GSD Course Bulletin - Fall 2010 - STU-01303-00

COURSE DETAILS


01303: Dense + Green (STU 0130300)

Architecture
Option Studio - 8 credits - Limited enrollment
Tuesday Thursday 2:00 - 6:00  

Instructor(s)

Thomas Schroepfer

Course Description

In the context of today's debates on sustainable approaches for high density cities, contemporary architectural practice increasingly seeks new possibilities for integrating green spaces in projects including extensive sky terraces, living facades, vertical parks etc. Combinations of all these, mixed with residential typologies, hotels and offices conjoin at times to produce vertical cities in which the building section becomes what the horizontal plane has entailed up to now.


In Dense+Green, students will investigate these issues in the context of Singapore's Tanjong Pagar Waterfront, an approximately 150-ha site that is currently part of one of the world's busiest ports. The area has been indentified to be Singapore's next waterfront city with a wide range of programs and uses. Being located between the old and the new city and in close proximity to several universities, a large island resort, and the CBD area, it is meant to be packaged with large structures to deliver a plethora of spectacular buildings. The role of this studio will be both to question and reason through the transformative pressure that is exerted on this particular site and to find innovative ways of approaching the debates surrounding dense and green building typologies, taking into account their effect beyond their immediate architectural scale and interpreting them as a new collective entity.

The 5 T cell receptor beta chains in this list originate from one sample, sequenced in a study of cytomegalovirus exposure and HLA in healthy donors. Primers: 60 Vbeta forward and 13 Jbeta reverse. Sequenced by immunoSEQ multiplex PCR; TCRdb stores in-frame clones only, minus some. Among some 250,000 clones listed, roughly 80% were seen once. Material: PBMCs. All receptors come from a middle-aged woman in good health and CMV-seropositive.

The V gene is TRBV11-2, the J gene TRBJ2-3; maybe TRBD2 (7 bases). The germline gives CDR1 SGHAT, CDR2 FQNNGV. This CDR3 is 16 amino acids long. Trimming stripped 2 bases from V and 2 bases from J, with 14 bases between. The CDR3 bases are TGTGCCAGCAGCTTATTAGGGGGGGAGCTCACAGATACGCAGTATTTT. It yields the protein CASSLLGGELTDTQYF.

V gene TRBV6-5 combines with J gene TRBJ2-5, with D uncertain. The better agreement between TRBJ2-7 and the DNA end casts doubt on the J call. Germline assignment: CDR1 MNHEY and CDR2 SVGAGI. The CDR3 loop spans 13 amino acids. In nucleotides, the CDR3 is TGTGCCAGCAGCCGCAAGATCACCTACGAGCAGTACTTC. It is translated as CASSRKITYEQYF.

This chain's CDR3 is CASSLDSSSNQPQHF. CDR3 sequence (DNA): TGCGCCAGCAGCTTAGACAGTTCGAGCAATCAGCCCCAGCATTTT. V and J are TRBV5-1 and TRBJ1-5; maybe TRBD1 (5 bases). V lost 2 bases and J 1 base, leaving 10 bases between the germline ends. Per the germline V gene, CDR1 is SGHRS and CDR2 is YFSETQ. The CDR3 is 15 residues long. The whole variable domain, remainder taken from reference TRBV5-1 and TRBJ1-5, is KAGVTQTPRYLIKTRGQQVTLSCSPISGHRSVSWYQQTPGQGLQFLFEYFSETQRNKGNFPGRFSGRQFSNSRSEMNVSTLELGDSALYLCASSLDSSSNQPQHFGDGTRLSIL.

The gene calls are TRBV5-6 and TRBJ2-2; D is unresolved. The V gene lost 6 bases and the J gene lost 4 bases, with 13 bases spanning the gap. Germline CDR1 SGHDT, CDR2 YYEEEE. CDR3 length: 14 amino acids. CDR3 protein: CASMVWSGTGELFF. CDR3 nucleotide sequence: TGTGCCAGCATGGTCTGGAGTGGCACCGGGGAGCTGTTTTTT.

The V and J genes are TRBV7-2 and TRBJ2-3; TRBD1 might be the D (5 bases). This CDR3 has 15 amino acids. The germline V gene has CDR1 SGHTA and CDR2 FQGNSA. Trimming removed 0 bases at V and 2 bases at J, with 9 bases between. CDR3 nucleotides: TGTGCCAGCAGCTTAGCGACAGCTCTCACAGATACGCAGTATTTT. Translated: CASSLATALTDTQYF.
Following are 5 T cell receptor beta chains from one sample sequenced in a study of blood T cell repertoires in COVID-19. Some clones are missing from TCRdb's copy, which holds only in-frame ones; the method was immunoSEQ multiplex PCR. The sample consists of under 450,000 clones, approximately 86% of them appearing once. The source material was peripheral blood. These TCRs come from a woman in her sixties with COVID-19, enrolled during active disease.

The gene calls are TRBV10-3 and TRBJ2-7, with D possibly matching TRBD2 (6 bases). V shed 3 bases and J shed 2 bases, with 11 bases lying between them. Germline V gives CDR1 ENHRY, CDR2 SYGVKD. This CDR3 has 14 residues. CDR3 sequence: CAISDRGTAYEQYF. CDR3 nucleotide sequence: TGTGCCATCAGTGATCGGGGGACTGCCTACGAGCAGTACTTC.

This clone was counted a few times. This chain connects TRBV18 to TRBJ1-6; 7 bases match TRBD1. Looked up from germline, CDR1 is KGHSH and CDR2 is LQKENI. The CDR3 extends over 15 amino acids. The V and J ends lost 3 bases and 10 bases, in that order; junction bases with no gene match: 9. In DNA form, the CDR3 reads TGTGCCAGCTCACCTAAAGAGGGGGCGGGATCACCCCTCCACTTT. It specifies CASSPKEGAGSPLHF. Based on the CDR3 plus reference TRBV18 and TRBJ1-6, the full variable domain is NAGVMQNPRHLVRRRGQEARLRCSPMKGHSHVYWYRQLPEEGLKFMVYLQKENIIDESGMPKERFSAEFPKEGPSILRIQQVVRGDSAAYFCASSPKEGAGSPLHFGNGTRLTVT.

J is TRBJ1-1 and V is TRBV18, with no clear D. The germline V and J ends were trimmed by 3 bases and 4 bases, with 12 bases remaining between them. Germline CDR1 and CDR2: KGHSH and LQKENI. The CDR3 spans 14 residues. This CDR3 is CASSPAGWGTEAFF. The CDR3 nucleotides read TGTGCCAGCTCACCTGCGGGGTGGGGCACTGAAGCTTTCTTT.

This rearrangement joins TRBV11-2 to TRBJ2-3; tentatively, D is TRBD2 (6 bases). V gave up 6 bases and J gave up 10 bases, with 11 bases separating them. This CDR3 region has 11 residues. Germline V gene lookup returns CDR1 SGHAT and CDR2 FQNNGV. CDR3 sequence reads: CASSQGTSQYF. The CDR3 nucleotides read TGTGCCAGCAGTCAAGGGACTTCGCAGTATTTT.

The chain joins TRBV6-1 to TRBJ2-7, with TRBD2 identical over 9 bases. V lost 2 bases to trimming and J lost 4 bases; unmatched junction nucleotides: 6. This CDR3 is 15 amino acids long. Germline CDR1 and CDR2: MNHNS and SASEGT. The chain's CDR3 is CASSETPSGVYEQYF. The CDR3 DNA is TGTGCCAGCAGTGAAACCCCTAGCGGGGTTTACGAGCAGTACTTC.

The architectural approach explored in Dense+Green investigates ways in which the design of smaller elements such as sky gardens, as well as housing, office, and retail units can constitute the "DNA" for a large building by packing these within a three-dimensional cohesive whole. Instead of determining a priori a legible final building configuration, form in Dense+Green emerges from the composition of organizational logics of the project and its programs rather than from specific semantic preoccupations. As such, the studio explores a delineation of architecture in that the overarching form is neither dictated nor delimited by its constituent parts but rather is the result of its logic of packing as determined by its author, and is exploited for its potentials in terms of programmatic space and sociabilities. These operations are subsequently combined with larger submissions to organizational rigors and thorough consideration will be given to the technical mandates such as structural logic and circulation needs as well.


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